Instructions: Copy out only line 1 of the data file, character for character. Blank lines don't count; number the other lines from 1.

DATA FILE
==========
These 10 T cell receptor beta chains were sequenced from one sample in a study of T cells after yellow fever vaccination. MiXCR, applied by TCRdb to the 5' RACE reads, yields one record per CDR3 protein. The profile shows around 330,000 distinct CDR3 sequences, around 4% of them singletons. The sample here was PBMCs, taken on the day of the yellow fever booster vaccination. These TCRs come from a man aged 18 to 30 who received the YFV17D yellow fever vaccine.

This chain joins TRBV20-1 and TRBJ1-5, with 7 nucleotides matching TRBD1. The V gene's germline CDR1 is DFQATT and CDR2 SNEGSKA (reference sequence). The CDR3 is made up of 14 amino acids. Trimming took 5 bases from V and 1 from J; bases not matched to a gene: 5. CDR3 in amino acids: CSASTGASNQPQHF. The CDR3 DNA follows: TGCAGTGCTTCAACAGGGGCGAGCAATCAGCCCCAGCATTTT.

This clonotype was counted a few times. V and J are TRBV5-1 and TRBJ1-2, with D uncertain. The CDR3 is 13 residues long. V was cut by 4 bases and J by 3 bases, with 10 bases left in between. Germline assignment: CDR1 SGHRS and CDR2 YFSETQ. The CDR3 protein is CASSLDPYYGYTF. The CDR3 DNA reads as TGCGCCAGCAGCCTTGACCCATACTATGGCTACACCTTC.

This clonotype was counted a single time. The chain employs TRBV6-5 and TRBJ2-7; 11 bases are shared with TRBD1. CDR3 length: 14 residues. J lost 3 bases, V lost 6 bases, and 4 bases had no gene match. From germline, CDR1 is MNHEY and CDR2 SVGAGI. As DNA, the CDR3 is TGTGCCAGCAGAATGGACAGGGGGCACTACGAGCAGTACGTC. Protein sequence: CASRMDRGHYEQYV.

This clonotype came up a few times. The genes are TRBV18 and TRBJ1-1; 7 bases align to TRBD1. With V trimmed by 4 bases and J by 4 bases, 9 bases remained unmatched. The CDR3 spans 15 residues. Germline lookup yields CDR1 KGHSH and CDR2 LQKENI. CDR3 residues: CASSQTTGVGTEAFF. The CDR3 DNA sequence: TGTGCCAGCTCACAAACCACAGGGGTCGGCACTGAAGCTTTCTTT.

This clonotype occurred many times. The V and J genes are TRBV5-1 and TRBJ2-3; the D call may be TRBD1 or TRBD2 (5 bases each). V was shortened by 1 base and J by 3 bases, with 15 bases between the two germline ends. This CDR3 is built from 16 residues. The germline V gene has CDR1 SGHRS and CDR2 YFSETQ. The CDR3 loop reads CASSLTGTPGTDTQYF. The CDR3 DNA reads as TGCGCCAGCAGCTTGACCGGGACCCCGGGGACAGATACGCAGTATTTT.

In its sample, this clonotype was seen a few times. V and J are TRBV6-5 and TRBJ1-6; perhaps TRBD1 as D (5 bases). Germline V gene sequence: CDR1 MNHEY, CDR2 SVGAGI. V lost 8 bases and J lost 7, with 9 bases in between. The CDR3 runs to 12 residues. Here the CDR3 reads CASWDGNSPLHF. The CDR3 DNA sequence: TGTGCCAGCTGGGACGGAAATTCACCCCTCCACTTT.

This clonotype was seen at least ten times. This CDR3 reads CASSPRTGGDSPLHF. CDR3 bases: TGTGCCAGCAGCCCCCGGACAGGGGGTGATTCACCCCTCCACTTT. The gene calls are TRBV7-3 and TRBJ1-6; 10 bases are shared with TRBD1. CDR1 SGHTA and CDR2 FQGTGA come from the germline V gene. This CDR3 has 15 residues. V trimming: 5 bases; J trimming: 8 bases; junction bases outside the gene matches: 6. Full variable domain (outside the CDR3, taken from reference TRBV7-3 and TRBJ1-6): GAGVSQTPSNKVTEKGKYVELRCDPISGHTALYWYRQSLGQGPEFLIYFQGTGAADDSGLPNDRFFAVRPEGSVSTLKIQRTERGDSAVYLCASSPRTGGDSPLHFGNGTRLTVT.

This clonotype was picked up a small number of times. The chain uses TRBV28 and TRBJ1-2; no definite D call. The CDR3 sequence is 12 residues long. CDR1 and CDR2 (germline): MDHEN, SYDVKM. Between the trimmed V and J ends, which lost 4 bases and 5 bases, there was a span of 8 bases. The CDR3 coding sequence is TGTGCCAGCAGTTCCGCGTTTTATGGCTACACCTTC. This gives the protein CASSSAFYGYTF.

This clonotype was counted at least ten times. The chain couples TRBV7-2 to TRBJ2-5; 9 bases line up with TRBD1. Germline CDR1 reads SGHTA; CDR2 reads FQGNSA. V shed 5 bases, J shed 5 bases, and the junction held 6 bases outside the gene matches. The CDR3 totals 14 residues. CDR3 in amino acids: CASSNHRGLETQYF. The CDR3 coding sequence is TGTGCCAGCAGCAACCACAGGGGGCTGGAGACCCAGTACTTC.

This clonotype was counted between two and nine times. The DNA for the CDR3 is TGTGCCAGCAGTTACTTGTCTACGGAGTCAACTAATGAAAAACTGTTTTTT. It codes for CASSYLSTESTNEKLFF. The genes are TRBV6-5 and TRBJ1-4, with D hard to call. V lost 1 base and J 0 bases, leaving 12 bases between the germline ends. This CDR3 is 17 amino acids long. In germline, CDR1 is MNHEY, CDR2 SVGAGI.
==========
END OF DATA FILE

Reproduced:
These 10 T cell receptor beta chains were sequenced from one sample in a study of T cells after yellow fever vaccination. MiXCR, applied by TCRdb to the 5' RACE reads, yields one record per CDR3 protein. The profile shows around 330,000 distinct CDR3 sequences, around 4% of them singletons. The sample here was PBMCs, taken on the day of the yellow fever booster vaccination. These TCRs come from a man aged 18 to 30 who received the YFV17D yellow fever vaccine.